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Parkinson’s Disease Patients Find Cannabis Among Most Beneficial of All Alternative Treatments, Study Finds

Parkinson disease patients ranked cannabis as one of the most effective for symptom relief of all complementary and alternative medicines in a recent study.

Cannabis is the most effective of all the complementary and alternative medicine modalities (CAM) typically used by patients with Parkinson’s disease, according to a study published in Evidence-Based Complementary and Alternative Medicine.

Parkinson’s disease is a chronic and progressive movement disorder that involves the death of nerve cells in the brain. There is no cure for the disease, which causes tremors, bradykinesia, stiffness, pain, sleep problems, and depression. Previous investigations into cannabis for patients with Parkinson’s disease have reported improvements in tremors, rigidity, bradykinesia, and pain.

Researchers from the University of Colorado Denver Anschutz Medical Campus, University of Colorado Denver, and University of Northern Colorado investigated the responses of self-administered surveys completed by 207 Parkinson’s disease patients between 2012 and 2013. The patients were asked anonymously about whether they incorporate frequently used CAM therapies. If they responded that they had used a particular modality, they were then asked follow-up questions about its efficacy.

A total of 52 percent of patients reported past or current use of CAM therapies for the treatment of their symptoms. While only 4.3 percent of respondents reported using cannabis, it was ranked among the most effective of all modalities. Only nine of the 207 patients used cannabis, but of those, five reported that the treatment provided “great improvement in their symptoms.”

“While only a small number of participants in our study reported use of cannabis for PD, those that did reported benefits in mood (56%), sleep (56%), motor symptoms (22%), and quality of life (22%),” the study’s authors wrote. None of the patients reported side effects, or that symptoms had become worse.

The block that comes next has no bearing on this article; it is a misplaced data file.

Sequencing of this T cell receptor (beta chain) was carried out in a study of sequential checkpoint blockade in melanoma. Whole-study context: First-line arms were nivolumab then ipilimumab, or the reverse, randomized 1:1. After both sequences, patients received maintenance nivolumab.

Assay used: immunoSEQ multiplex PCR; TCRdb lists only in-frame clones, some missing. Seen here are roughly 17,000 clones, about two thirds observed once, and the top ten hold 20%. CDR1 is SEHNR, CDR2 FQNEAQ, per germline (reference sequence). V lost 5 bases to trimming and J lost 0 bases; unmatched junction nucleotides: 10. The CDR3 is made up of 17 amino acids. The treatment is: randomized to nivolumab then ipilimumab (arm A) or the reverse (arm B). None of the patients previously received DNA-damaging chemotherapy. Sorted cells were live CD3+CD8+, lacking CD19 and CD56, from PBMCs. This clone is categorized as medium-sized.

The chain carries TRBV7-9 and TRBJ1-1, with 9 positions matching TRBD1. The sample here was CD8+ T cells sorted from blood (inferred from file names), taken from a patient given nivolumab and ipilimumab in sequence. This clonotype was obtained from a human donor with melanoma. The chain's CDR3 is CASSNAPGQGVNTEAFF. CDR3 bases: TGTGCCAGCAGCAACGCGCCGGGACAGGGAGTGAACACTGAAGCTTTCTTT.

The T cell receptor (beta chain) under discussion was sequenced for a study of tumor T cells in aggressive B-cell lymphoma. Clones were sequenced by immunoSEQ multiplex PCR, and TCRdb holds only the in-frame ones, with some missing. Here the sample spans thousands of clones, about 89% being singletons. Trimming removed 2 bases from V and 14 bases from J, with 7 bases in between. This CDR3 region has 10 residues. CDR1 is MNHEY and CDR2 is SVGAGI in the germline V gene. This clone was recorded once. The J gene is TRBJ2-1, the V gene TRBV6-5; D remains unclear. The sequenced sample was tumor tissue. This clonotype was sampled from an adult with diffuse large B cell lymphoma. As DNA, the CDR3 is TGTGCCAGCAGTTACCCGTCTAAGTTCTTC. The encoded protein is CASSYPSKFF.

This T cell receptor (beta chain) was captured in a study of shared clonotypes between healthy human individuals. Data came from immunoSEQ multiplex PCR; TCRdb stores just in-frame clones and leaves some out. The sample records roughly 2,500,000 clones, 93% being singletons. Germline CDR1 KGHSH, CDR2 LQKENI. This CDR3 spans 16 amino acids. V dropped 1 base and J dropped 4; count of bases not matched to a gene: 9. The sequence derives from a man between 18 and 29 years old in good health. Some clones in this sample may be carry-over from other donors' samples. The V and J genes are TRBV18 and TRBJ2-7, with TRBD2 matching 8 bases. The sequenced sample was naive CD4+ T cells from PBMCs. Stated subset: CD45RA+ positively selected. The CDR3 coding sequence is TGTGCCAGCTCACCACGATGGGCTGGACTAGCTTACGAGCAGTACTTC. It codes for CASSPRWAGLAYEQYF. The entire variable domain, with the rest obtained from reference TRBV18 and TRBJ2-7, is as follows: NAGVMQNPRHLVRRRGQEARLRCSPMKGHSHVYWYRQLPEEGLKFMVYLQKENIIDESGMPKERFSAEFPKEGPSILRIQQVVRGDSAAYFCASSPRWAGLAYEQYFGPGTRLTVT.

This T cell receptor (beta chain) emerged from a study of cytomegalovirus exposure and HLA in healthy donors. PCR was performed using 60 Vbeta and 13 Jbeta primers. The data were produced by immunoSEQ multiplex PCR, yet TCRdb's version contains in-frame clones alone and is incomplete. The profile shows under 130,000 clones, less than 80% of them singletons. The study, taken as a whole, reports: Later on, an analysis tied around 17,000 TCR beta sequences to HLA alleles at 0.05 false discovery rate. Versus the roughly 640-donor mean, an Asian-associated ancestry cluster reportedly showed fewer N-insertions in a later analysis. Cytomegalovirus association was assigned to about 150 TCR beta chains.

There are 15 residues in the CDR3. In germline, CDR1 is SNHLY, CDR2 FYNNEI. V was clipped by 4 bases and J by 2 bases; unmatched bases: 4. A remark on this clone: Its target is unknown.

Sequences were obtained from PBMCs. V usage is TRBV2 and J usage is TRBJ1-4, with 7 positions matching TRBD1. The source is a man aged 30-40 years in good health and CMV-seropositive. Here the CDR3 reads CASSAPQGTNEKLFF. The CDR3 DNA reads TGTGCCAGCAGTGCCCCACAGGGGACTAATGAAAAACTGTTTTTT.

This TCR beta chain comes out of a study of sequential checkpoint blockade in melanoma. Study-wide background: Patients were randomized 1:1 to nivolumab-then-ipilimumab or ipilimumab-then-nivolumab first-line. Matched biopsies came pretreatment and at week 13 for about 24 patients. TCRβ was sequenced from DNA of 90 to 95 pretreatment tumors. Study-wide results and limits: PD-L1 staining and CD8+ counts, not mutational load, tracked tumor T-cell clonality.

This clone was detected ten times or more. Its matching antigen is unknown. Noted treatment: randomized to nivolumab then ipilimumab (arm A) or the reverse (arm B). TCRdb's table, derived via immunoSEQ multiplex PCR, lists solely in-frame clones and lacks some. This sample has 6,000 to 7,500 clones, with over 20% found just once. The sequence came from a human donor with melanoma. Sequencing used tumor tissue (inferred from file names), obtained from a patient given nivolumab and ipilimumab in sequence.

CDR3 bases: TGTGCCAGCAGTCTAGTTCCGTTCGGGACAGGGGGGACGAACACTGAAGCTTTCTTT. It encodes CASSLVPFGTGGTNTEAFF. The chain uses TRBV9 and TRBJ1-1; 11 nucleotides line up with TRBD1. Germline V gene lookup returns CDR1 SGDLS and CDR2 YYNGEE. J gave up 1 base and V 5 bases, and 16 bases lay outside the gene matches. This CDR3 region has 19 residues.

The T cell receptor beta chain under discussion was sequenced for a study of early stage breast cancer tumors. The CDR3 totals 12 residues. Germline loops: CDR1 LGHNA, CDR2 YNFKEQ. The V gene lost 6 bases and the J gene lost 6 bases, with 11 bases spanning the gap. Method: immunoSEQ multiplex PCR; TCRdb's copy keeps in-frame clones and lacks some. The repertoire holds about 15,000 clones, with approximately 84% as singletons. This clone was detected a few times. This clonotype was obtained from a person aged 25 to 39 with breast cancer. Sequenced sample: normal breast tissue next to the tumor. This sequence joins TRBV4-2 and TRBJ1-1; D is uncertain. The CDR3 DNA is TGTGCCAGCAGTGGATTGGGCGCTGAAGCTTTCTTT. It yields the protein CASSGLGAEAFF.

Vitamins were reportedly the most frequently used CAM, as 66 percent of patients had incorporated them into their treatments. The other common forms of CAM included prayer (49 percent), massage (45 percent), and relaxation techniques (32 percent). Besides cannabis, the other most efficacious CAM treatments were found to be massage, art, music, and meditation.

Medical cannabis has been legal in Colorado, the state in which the study’s participants reside, since 2001. With a doctor’s recommendation, patients can purchase and possess up to 2 ounces of usable marijuana and up to 6 cannabis plants. Of the 28 other states that have legalized medical marijuana, 18 allow it to be recommended by physicians specifically for Parkinson’s disease or any condition as recommended by a licensed physician.

“While the role of cannabis in PD is not yet clearly delineated we suspect its use will grow in popularity given the recent legalization in select states, the wide range of potential formulations in these states, and increased media attention,” the study reads.

You can access the entire study, “Self-Reported Efficacy of Cannabis and Other Complementary Medicine Modalities by Parkinson’s Disease Patients in Colorado,” via the National Center for Biotechnology Information.

Read through the findings of previously-conducted studies investigating the efficacy of cannabis for Parkinson’s disease by visiting our education page.

Post by Eve Ripley

Eve is a writer specializing in cannabis education and editorials related to cannabis industry news.

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